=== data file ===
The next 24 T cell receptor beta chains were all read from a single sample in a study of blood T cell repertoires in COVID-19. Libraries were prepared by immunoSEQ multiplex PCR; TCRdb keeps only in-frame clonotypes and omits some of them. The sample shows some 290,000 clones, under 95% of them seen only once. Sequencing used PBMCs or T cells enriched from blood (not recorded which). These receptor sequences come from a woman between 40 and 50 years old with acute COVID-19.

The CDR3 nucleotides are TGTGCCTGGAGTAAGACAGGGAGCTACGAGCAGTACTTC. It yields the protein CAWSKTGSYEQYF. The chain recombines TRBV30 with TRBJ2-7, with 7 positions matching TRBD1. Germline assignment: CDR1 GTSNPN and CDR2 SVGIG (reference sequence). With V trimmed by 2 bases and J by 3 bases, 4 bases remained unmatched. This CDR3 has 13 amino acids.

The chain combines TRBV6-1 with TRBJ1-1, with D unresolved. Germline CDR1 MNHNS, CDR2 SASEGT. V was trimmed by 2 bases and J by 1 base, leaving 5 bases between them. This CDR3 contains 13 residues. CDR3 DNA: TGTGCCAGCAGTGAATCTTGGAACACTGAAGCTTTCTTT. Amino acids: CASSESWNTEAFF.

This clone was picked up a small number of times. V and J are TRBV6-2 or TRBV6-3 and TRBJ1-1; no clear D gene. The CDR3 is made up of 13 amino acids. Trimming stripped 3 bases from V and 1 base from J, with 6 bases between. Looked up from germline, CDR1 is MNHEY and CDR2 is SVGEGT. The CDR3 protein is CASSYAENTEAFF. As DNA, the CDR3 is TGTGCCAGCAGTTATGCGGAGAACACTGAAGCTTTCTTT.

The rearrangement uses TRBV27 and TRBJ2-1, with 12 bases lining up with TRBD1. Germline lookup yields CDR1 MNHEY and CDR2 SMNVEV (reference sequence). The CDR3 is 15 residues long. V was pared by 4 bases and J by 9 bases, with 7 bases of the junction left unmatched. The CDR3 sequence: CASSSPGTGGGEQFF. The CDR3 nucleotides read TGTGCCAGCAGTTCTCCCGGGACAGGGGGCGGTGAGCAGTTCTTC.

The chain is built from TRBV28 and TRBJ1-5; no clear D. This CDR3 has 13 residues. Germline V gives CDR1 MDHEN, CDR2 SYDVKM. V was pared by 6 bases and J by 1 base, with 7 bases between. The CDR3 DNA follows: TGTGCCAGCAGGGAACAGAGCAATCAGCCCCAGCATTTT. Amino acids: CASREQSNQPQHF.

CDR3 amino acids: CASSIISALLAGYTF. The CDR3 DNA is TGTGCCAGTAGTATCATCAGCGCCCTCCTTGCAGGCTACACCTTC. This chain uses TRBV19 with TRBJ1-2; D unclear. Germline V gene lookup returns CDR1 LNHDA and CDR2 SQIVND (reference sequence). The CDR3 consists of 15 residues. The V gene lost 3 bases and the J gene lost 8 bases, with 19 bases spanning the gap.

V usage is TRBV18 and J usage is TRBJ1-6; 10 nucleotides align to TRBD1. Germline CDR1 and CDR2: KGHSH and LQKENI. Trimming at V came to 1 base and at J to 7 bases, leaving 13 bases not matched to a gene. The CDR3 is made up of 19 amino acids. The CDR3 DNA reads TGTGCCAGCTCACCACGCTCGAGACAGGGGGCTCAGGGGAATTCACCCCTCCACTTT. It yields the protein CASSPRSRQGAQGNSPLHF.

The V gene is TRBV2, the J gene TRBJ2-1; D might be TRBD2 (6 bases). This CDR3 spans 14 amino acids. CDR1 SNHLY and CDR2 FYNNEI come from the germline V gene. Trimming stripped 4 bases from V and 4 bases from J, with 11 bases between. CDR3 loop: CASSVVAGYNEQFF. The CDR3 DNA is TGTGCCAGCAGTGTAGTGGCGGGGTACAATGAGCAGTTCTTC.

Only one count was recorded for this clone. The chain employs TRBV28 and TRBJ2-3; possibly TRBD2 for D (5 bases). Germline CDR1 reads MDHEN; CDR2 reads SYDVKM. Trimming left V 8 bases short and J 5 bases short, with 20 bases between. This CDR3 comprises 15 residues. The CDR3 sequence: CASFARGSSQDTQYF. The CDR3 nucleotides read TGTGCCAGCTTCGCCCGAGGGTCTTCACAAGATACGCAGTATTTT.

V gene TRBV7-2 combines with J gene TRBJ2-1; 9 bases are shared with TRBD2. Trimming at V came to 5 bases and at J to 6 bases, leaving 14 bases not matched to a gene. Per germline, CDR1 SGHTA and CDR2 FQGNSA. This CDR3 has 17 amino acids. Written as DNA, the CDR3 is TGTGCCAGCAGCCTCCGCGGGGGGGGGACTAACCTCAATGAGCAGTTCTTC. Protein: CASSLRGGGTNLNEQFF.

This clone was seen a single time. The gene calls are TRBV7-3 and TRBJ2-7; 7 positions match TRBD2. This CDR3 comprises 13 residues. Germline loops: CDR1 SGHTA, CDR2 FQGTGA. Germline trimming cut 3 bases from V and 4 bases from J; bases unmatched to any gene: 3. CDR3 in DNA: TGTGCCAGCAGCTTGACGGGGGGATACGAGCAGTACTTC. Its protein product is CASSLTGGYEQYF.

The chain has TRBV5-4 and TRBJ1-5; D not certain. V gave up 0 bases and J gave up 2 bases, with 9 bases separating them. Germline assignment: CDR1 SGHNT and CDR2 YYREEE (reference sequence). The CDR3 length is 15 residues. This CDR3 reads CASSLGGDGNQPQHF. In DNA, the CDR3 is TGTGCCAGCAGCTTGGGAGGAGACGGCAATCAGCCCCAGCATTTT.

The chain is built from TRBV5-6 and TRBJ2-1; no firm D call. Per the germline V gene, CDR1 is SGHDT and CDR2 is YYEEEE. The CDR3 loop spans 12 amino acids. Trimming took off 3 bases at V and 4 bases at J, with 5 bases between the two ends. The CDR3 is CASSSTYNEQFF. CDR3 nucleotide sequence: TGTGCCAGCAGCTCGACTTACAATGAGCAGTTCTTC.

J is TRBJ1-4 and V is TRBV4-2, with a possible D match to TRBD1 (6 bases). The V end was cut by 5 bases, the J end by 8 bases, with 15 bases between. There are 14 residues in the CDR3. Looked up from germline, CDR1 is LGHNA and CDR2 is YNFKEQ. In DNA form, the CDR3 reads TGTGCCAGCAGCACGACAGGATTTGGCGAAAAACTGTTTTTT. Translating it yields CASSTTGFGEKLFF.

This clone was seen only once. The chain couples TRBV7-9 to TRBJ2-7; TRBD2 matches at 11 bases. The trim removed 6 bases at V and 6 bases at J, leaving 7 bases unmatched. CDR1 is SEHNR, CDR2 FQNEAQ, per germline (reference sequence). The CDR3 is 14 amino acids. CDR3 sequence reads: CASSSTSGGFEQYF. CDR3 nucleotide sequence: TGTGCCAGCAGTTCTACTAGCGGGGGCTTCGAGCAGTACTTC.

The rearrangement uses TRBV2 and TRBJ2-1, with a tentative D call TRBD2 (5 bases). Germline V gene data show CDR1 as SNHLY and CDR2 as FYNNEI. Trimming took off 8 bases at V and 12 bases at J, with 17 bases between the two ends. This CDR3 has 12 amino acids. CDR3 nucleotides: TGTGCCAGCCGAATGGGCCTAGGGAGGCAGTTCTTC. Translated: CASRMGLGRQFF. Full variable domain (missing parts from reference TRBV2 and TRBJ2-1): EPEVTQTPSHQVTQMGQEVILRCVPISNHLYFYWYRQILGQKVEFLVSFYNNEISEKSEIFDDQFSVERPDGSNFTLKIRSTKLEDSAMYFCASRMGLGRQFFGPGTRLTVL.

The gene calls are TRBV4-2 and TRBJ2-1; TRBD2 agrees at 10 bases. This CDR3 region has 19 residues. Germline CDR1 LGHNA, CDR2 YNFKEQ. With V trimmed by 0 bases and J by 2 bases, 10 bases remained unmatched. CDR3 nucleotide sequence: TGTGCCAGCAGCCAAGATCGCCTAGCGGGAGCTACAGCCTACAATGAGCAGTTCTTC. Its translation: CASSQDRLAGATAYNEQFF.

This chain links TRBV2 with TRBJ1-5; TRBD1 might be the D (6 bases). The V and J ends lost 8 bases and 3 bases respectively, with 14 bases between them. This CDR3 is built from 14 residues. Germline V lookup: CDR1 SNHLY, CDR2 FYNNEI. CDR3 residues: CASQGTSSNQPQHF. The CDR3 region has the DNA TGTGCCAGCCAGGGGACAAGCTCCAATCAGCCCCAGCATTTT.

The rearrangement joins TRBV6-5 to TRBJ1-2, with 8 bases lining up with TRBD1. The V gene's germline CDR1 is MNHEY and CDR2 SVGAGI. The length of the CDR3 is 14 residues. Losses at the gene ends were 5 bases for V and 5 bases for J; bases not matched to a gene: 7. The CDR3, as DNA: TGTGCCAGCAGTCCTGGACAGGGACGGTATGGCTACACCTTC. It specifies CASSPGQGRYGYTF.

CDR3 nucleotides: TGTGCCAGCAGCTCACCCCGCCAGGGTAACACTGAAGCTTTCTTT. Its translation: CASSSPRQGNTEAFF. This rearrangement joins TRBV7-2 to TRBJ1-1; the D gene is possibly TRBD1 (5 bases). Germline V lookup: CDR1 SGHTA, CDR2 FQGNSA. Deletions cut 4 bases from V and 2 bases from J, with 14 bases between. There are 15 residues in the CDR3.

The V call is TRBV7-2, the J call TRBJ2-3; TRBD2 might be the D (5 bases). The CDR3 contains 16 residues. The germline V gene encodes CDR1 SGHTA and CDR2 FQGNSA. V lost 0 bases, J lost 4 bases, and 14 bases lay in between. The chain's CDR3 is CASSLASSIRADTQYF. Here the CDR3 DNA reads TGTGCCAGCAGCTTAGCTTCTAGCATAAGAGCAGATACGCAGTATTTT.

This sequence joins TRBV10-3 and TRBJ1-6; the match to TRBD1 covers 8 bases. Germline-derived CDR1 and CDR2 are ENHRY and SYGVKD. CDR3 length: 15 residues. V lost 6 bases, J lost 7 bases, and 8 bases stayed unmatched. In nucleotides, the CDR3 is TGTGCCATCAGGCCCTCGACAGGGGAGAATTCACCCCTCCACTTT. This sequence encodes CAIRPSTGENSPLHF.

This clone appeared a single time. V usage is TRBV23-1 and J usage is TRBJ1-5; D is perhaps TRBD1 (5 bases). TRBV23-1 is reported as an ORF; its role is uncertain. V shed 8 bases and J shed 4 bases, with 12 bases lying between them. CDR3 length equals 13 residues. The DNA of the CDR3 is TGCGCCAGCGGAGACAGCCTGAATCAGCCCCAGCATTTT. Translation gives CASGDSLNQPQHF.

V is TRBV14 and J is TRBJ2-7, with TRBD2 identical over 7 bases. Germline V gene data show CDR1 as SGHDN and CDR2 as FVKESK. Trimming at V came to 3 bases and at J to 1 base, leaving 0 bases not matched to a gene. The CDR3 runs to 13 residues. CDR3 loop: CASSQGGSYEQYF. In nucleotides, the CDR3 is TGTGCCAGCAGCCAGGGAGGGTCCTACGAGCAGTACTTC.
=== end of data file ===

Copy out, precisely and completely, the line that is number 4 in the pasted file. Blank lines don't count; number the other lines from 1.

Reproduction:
This clone was picked up a small number of times. V and J are TRBV6-2 or TRBV6-3 and TRBJ1-1; no clear D gene. The CDR3 is made up of 13 amino acids. Trimming stripped 3 bases from V and 1 base from J, with 6 bases between. Looked up from germline, CDR1 is MNHEY and CDR2 is SVGEGT. The CDR3 protein is CASSYAENTEAFF. As DNA, the CDR3 is TGTGCCAGCAGTTATGCGGAGAACACTGAAGCTTTCTTT.